Seattle’s Socialist War on Driving Cars Gears Up
Alternate title: “Misinformed People Outraged by Their Hasty Generalizations”
People who complain about cyclists–and correct me if I’m wrong–seem to do so because they’re in a hurry. Here’s a thought experiment: If we take away Seattle’s three percent of bicycling commuters and add the same number of cars to the road, can you imagine what happens?
Reliably, the Seattle Times story on the event has over 100 comments, largely from people who feel that road safety should be based solely on anecdotal stories about how all cyclists run red lights or who argue that cyclists, being a strange breed of being who pay no sales, property, or gas taxes (Did you know no cyclists own cars? Not one! It’s ideological) should have to pay for license and registration.
There are real concerns you can have with Seattle’s growing bike infrastructure, but these aren’t admissible. Some drivers flaunt traffic laws every second of every day, making other drivers crazy, but few have suggested not paying for lane striping would improve the situation. And for the record, there is no cyclist lobby pushing for red-light-running privileges; it’s dangerous for everyone and the more tickets handed out for it, the better.
As for taxes…the math doesn’t work the way the easily outraged seem to think. As Seattle Bike Blog notes, only the cyclist pays close to their way in taxes–car drivers pay about one-tenth the actual cost of driving in taxes and fees. If we want to start charging on a usage basis, let’s start with the people who are really enjoying a socialized ride.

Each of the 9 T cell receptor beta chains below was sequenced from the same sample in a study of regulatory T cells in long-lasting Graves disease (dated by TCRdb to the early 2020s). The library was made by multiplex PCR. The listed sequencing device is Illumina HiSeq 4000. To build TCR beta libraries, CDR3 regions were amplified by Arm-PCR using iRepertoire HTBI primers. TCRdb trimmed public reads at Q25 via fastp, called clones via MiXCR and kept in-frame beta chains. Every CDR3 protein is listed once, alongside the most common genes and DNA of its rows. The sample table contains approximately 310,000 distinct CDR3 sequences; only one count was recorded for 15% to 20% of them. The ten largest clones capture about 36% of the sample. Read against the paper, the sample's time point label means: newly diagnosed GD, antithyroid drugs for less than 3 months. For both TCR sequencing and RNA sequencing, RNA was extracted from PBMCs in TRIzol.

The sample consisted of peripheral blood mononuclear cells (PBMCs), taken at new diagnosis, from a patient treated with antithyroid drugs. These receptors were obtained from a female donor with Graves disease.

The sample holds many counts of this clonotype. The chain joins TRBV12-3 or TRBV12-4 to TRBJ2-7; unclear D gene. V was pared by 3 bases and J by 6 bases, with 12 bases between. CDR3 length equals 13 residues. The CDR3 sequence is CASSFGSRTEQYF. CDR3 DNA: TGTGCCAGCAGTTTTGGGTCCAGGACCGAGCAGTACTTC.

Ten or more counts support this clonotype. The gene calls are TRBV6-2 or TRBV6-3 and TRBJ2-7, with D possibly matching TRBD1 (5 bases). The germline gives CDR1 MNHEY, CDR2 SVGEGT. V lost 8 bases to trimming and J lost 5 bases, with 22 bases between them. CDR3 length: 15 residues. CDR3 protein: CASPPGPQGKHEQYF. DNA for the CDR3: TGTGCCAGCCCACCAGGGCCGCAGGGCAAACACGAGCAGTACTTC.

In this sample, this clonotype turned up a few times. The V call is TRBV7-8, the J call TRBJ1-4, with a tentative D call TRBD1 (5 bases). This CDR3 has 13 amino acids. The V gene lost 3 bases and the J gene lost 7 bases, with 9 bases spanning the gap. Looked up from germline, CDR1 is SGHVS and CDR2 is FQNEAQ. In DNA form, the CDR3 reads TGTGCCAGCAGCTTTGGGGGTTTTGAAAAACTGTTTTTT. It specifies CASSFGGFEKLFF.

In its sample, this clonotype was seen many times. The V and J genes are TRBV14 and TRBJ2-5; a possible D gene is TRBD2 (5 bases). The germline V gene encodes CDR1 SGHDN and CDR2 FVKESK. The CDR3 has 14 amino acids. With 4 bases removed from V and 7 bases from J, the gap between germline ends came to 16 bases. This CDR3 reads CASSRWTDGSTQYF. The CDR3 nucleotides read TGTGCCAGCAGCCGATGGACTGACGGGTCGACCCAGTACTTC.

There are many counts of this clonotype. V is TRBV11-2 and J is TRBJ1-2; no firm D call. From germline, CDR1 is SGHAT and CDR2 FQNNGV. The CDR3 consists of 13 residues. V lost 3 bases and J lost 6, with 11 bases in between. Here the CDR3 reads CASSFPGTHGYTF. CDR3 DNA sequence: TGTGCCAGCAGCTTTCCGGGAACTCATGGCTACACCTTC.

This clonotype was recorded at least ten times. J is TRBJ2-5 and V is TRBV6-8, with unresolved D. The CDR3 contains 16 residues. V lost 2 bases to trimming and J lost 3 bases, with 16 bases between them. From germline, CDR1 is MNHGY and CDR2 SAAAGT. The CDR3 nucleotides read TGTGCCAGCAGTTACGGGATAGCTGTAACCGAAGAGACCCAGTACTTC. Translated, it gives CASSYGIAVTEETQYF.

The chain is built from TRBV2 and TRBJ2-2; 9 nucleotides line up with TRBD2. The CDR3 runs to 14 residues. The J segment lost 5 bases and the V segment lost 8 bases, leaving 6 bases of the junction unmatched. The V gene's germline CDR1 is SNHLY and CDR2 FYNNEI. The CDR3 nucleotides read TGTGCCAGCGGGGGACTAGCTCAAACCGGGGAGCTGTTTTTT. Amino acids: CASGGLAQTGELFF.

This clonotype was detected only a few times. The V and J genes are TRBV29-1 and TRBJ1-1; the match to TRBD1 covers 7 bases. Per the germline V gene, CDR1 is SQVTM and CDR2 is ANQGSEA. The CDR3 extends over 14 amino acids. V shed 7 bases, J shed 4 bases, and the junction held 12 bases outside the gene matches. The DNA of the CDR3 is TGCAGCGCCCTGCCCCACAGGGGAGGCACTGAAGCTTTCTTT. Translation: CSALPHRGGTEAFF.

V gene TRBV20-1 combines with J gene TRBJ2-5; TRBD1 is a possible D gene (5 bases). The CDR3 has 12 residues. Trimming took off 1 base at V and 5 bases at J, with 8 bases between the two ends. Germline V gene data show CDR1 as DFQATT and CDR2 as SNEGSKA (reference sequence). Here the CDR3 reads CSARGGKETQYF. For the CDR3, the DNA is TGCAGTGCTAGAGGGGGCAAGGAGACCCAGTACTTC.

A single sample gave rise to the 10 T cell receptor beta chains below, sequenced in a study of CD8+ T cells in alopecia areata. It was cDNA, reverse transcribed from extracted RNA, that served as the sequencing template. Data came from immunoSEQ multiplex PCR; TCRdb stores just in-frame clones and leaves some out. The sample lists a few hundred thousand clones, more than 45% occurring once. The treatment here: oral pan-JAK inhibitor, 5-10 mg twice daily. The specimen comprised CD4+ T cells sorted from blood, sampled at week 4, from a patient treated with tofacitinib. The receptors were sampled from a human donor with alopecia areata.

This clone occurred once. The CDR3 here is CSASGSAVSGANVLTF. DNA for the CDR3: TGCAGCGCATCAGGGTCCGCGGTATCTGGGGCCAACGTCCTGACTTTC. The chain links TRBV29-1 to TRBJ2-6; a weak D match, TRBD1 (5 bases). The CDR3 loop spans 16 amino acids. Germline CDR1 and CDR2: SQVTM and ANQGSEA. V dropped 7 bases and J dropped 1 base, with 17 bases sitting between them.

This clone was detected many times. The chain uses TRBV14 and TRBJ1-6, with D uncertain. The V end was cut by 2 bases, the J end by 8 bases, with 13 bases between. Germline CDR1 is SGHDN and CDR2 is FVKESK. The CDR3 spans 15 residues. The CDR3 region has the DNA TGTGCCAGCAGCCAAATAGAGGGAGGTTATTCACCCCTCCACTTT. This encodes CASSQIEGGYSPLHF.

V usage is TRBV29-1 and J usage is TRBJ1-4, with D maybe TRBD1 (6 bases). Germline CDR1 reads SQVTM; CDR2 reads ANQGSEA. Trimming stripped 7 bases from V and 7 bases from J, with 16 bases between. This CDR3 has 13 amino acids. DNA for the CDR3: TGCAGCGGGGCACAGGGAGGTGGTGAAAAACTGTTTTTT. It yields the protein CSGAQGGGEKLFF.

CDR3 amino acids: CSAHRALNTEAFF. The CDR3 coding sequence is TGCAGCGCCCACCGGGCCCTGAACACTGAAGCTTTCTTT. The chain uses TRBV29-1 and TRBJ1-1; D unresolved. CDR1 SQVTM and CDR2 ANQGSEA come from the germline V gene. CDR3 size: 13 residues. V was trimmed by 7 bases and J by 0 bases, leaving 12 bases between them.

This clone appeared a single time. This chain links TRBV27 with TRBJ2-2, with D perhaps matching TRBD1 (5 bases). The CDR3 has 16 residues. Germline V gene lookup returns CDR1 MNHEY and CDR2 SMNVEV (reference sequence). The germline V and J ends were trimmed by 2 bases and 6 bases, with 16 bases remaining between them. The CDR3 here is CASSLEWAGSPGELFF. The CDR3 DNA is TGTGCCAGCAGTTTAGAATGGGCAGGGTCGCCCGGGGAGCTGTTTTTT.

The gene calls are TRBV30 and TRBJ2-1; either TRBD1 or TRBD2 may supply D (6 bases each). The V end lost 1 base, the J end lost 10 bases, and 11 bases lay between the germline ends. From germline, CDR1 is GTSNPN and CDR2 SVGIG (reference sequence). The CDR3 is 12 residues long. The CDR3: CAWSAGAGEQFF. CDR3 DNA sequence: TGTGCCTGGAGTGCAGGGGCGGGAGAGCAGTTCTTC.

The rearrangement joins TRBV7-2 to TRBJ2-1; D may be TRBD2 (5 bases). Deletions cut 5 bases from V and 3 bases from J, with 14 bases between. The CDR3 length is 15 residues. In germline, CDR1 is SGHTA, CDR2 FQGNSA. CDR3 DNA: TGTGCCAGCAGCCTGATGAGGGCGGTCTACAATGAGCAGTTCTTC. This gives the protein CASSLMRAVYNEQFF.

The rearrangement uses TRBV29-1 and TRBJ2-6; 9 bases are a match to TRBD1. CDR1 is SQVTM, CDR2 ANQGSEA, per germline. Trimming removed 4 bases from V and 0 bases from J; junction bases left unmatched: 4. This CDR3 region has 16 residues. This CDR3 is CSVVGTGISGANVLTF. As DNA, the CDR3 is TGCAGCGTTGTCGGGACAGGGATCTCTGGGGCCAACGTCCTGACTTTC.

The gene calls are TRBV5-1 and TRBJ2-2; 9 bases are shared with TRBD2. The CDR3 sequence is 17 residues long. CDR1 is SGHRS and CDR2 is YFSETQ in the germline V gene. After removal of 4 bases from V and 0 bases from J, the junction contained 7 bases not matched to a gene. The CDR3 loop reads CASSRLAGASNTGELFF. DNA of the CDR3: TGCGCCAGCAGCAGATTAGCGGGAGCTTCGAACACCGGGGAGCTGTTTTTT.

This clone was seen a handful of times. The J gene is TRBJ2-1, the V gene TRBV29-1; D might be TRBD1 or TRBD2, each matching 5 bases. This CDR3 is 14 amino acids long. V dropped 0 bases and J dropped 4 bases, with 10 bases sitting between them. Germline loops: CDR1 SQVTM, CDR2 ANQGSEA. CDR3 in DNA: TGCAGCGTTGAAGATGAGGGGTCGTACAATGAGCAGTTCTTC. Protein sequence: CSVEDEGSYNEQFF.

You wouldn’t think you’d have to explain that a human-powered, 20-pound, two-wheeled machine is vastly less expensive from every angle than a gas-powered, 4-wheeled car weighing several tons, but again, these are people who–in their rush to banish cyclists from the road, and despite the bumper stickers which spell this out–fail to consider that each bicycle is one less car to clog traffic.
Two conclusions then, one more obvious: The real annoyance here is that other people get in your way! It’s a form of narcissistic injury.
The second is that people are highly conflicted about riding bicycles. Cyclists do make people driving cars feel like lazy, natural-resource-swilling polluters. In many, if not most cases, people would rather be on a bicycle if it weren’t for the host of (real and imaginary) reasons that they can’t ride a bicycle…ever. Not to work, to the store, to the park, to the movies, to a friend’s house, to get some air and exercise.
It’s a funny thing that if people have to commute 30 miles–too far for a bike–then there’s really no reason not to drive a car everywhere else. Or closer to home, because Seattle has hills, there’s no point in riding the flats and valleys instead. (An absurd commute is a good reason not to bike to work, by the way. There are plenty of others–weather, nature of the job, health issues, and so on.) People who have been driving a car too long lose the ability to imagine life without one.